These bilateral conversations have acted as a spur for banks to ramp up their aggregate model risk assessments. Wells Fargo is one dealer that has improved its view of model interconnectedness following the Fed’s prompting.

“[The Fed] asked us: do we have a good understanding of the connectedness of our models? At that point, a year and a half ago, it was not as thorough as we might have wanted. Since then, we have in subsequent reviews with the regulator gone over our overall methodology,” says Misty Ritchie, a senior vice-president in Wells Fargo’s model risk management team. “If they ask us that question again we can say yes, we have a very good understanding. I do suspect that at some point they are going to come back to get more of an in-depth review.”

Insurers blind to new threats, network analysis suggests

By Alexander Campbell | News | 4 August 2017

Risk taxonomies driven by top-down approach or externally imposed labels expose firms to blind spots

Existing ways of categorising the emerging risks faced by insurers might not be fit for purpose, new research suggests, and could lead to firms underestimating or missing entire areas of the risk landscape.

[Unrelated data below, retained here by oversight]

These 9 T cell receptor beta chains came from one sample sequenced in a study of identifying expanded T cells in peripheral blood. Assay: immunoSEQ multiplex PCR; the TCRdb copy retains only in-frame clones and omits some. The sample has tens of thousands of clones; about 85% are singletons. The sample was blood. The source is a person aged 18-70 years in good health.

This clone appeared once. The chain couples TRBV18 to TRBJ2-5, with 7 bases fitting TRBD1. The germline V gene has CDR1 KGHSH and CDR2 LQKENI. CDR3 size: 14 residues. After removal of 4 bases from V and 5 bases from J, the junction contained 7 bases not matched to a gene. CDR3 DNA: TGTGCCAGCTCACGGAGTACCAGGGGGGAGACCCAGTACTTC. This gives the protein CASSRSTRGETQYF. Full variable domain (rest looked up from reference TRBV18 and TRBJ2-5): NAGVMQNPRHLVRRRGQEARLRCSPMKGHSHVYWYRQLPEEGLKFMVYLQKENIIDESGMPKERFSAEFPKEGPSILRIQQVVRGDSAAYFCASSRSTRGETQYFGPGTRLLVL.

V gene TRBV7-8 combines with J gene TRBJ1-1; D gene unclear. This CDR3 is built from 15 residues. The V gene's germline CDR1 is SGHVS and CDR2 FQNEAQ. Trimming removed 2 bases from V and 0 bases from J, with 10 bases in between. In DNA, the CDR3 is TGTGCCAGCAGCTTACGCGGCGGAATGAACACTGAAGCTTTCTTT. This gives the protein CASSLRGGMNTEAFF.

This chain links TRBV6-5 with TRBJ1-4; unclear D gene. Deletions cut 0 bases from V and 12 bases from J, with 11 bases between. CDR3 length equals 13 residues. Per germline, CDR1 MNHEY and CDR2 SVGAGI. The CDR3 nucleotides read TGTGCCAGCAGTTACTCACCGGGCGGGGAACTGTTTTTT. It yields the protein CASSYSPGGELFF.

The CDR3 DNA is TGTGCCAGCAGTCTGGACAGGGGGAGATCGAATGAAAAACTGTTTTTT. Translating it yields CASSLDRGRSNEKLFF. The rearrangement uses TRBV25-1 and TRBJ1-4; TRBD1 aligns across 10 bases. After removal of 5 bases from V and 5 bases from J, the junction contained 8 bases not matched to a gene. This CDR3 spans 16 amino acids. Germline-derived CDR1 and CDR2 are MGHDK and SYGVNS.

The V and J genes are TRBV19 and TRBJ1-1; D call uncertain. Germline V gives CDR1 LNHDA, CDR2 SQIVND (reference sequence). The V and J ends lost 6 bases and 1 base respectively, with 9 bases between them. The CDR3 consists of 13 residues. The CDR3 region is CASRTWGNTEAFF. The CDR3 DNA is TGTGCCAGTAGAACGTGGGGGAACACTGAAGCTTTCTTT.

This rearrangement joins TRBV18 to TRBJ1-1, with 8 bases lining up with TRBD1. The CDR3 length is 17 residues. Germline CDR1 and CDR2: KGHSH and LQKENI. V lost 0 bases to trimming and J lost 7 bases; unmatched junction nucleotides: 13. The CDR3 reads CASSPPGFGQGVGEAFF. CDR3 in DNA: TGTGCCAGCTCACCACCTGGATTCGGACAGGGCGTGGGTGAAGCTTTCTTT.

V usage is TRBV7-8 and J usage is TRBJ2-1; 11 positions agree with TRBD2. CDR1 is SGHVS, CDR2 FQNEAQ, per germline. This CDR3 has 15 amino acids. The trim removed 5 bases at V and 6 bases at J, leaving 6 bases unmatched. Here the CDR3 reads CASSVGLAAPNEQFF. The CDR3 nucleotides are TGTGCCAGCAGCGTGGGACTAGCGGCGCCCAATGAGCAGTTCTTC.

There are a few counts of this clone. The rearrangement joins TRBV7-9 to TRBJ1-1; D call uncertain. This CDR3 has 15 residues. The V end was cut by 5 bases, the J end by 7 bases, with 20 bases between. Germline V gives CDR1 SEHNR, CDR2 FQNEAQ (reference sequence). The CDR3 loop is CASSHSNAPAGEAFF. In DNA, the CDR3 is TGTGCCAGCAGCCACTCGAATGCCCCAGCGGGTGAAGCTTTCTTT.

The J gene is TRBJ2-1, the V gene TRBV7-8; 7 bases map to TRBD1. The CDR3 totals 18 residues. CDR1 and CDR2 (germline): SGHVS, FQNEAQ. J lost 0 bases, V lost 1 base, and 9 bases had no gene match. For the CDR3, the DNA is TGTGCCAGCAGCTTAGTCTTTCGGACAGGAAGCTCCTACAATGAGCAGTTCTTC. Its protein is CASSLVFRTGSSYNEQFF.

In research due to be published in the Journal of Network Theory in Finance later this year, Christos Ellinas, a research fellow at Bristol University, used a bottom-up approach to analyse insurers’ assessments of the emerging risks they face.

Ellinas used a list of 143 individual emerging risks, collected from 15 UK insurers and reinsurers by risk data consortium Oric. Each risk was tagged with some of a list of 24 descriptors, such as ‘customer service’ or ‘outsourcing’. Based on similarities in the tagging, Ellinas was able to draw up a network diagram of all 143 risks and found they fell naturally into five clusters: ‘large-scale events’, ‘regulation-related’, ‘cyber-related’, ‘economy-related’ and ‘political-related’.

“This bottom-up approach contrasts [with] typical risk classification schemes, where a top-down approach is generally adopted, building on externally imposed labels based on a particular organisational function, such as ‘strategic risk’, or a regulatory requirement,” says Ellinas, adding that the modules are more than simply an artefact of the tagging system.

Ellinas then checked how many risks in each module had been identified by each of the 15 insurers involved. If the modules bore no relation to how emerging risks were actually identified or missed, then the distribution of these risks across modules would be more or less random, just as it would for a truly exogenous classification such as alphabetical order. But, in fact, ‘risk blindness’ tended to be concentrated in a few of the five modules.